How you spent your winter break.
How you spent your winter break. A Short Hike

Ahhhh the long idle week between Christmas and New Year’s, a perfect time for doing absolutely nothing whatsoever. Just relax, chill out, maybe eat a lot of junk and note how pleasant life is when you’re momentarily spared the relentless buffeting of capitalism.

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During this time, some busybodies like to go for hikes—in the actual outdoors!—but that involves wearing pants, and who can be bothered right now? In this economy??? Instead of enjoying a nice relaxing time out-of-doors, now is a perfect time to experience a simulated outdoorsy experience with a handful of very pleasant, calm, take-a-deep-breath videoed-games.

This is all a lengthy way of saying that you should be playing A Short Hike right now, a wonderful whimsical colorful stroll around a delightful island populated by adorable creatures. There’s no combat or peril, no timer, no way to lose. There is, however, a destination you’ve been tasked with reaching, and like hiking itself the true pleasure of this absolutely perfect game is wandering, exploring, and enjoying the view. It’s easily digestible—two to three hours is probably all you need—and once you’re done, you’ll be ready to launch into some similar games that I recommend as well:

I can’t remember the last time I enjoyed a game as much as Frog Detective, in which you play as a frog who is a detective. As with A Short Hike, you’ll wander a small island, conversing with adorable animals; this time, you're tasked with tackling a mystery that involves a strange haunting. The game is essentially a series of cute fetch-quests and dialogues, with not much exploration. But there is also the promise of a dance contest, and the game has a wonderful lo-fi charm that you will want to hug. Here I am flirting with an alligator (???) in the game.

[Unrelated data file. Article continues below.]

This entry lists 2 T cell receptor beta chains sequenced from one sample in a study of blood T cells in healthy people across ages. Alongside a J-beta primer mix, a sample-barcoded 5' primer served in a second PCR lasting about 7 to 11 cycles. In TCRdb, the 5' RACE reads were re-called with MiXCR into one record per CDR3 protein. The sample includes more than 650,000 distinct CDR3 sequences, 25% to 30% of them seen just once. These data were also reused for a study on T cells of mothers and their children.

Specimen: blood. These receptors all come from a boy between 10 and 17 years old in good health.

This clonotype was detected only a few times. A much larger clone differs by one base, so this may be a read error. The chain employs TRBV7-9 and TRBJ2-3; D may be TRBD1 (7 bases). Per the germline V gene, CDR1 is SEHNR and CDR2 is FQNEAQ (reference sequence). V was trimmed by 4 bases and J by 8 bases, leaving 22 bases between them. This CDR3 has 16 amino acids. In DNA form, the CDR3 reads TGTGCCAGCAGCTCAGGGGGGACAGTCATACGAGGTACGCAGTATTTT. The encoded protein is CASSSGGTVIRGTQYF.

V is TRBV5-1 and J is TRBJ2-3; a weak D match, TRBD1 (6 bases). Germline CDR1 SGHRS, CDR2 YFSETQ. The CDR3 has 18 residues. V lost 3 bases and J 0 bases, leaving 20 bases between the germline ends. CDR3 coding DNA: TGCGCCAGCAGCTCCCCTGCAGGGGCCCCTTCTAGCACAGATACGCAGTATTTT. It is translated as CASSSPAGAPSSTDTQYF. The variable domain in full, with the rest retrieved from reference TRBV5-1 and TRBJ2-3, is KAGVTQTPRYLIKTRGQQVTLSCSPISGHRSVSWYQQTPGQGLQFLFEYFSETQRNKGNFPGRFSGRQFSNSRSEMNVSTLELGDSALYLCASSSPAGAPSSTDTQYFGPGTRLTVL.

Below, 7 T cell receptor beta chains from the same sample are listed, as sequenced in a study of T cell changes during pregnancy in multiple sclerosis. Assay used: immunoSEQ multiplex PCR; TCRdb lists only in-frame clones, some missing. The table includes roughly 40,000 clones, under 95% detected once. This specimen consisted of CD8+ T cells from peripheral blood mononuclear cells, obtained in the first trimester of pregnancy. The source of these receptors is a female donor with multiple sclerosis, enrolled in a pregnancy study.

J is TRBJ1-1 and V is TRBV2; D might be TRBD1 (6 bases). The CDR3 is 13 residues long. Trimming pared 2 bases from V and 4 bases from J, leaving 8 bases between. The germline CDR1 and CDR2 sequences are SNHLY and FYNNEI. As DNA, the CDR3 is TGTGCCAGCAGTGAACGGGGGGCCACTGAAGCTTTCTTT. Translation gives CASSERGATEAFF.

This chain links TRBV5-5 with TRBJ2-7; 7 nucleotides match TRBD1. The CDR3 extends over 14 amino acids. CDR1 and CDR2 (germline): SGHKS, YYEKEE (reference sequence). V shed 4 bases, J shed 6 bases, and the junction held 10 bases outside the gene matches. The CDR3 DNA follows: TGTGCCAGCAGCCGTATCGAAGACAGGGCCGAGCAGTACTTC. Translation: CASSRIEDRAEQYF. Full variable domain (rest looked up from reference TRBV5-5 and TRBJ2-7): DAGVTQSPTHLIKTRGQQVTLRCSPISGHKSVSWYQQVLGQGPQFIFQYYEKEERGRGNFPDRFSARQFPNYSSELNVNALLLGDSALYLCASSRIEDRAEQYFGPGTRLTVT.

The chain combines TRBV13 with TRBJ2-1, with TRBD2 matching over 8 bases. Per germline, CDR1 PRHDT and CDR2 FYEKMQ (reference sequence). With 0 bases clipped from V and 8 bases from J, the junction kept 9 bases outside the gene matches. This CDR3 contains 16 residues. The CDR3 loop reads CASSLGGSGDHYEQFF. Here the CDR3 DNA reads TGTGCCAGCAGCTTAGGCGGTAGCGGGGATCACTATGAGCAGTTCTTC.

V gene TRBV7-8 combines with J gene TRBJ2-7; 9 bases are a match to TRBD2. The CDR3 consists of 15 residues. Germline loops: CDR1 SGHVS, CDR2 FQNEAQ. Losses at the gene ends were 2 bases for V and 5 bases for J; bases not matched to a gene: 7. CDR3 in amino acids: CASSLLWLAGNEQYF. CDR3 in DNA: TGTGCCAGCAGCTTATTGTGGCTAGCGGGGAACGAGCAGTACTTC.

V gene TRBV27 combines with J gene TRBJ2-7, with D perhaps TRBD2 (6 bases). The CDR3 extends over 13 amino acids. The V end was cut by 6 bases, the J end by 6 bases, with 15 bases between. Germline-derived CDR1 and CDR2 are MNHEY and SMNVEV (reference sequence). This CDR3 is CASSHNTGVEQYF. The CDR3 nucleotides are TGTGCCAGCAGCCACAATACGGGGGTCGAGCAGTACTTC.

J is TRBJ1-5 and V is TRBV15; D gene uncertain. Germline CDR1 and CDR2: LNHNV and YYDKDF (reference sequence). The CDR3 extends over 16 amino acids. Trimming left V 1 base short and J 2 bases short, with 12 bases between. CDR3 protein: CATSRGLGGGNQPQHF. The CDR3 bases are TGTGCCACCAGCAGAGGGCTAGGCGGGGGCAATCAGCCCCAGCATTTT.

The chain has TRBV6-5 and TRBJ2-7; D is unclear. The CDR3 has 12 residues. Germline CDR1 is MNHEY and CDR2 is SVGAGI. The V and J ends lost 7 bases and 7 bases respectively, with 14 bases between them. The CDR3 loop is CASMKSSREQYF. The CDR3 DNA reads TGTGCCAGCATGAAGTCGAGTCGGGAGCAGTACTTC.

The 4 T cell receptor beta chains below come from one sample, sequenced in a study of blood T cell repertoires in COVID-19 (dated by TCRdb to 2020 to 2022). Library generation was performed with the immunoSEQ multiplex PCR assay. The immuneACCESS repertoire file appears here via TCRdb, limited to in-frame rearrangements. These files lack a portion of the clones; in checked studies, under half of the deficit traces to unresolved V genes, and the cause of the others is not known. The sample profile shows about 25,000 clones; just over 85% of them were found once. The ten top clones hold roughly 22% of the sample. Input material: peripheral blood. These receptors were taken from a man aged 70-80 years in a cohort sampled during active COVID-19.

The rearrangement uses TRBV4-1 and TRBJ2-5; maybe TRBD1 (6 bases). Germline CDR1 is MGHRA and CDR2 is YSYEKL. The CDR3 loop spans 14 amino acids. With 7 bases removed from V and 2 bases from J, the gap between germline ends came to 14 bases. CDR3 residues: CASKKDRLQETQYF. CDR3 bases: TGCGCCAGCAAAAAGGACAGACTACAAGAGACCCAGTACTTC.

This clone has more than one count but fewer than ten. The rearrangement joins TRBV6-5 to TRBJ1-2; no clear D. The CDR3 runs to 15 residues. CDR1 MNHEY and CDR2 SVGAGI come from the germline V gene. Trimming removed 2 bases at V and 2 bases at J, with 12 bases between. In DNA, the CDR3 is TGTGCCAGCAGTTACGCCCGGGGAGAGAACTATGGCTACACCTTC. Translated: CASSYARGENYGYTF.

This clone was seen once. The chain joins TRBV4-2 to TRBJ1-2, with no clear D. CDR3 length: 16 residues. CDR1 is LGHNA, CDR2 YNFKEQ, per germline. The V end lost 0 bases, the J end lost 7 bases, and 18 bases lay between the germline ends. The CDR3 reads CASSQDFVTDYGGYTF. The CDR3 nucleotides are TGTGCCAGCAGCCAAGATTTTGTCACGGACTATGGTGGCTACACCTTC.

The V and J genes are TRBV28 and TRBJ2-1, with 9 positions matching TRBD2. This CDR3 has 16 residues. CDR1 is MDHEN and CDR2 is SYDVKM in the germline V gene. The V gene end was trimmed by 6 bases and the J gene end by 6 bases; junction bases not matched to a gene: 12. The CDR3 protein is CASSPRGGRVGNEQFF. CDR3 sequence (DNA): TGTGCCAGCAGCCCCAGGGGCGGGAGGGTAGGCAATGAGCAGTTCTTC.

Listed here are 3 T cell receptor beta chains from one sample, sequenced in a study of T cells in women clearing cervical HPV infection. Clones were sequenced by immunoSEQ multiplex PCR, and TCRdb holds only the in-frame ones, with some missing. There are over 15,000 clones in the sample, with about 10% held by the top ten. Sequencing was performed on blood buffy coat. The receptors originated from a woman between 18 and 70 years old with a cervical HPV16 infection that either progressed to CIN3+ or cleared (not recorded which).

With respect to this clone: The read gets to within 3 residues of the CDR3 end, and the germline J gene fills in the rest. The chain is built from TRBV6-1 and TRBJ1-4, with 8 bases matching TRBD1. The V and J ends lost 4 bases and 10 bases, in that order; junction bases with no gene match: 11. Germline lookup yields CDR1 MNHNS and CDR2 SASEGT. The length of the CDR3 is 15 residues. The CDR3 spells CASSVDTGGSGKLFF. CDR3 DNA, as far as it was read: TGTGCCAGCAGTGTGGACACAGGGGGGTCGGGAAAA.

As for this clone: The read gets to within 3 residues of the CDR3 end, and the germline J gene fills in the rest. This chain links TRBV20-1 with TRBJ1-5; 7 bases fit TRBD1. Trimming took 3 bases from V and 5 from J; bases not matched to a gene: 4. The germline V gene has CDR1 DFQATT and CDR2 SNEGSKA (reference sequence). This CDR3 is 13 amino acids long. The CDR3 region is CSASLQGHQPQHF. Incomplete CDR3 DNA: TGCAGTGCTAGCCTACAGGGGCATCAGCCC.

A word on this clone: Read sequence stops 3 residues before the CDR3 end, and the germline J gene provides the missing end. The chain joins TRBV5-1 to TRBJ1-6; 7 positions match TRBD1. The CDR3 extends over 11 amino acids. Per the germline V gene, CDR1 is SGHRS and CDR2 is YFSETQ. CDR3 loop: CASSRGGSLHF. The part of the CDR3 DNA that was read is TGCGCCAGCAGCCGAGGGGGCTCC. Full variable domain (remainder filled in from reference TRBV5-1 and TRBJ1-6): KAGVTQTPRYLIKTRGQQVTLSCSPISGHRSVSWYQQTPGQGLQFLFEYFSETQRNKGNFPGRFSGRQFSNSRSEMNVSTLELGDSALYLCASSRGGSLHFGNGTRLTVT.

Similarly, Donut Country is kind of Katamari Damacy with talking animals and negative space. Instead of rolling objects into a ball, you play as a hole (mood) and your job is to grow larger and larger by swallowing up every object in sight. Alas, there’s a lot of squandered potential here, as each sequence is designed to be completed in a predetermined manner and there are very few puzzles or challenges other than “just vacuum everything up.” But the sight of everything vanishing into the hole is quite satisfying, and TBH the solutions in Untitled Goose Game are completely predetermined too. Oh, that’s another one you should be playing (again, since it’s been a year since you last picked it up).

And speaking of games you played extensively for a while and then forgot about, Stardew Valley misses you. A charming start-a-farm game, you move to a small town and plant some crops, clear away overgrown areas, ride a horse, bonk some rocks, catch some fish … you know, idyll-stuff. (There’s a furry Stardew mod that I highly recommend if you'd like to see the game with a fresh face.)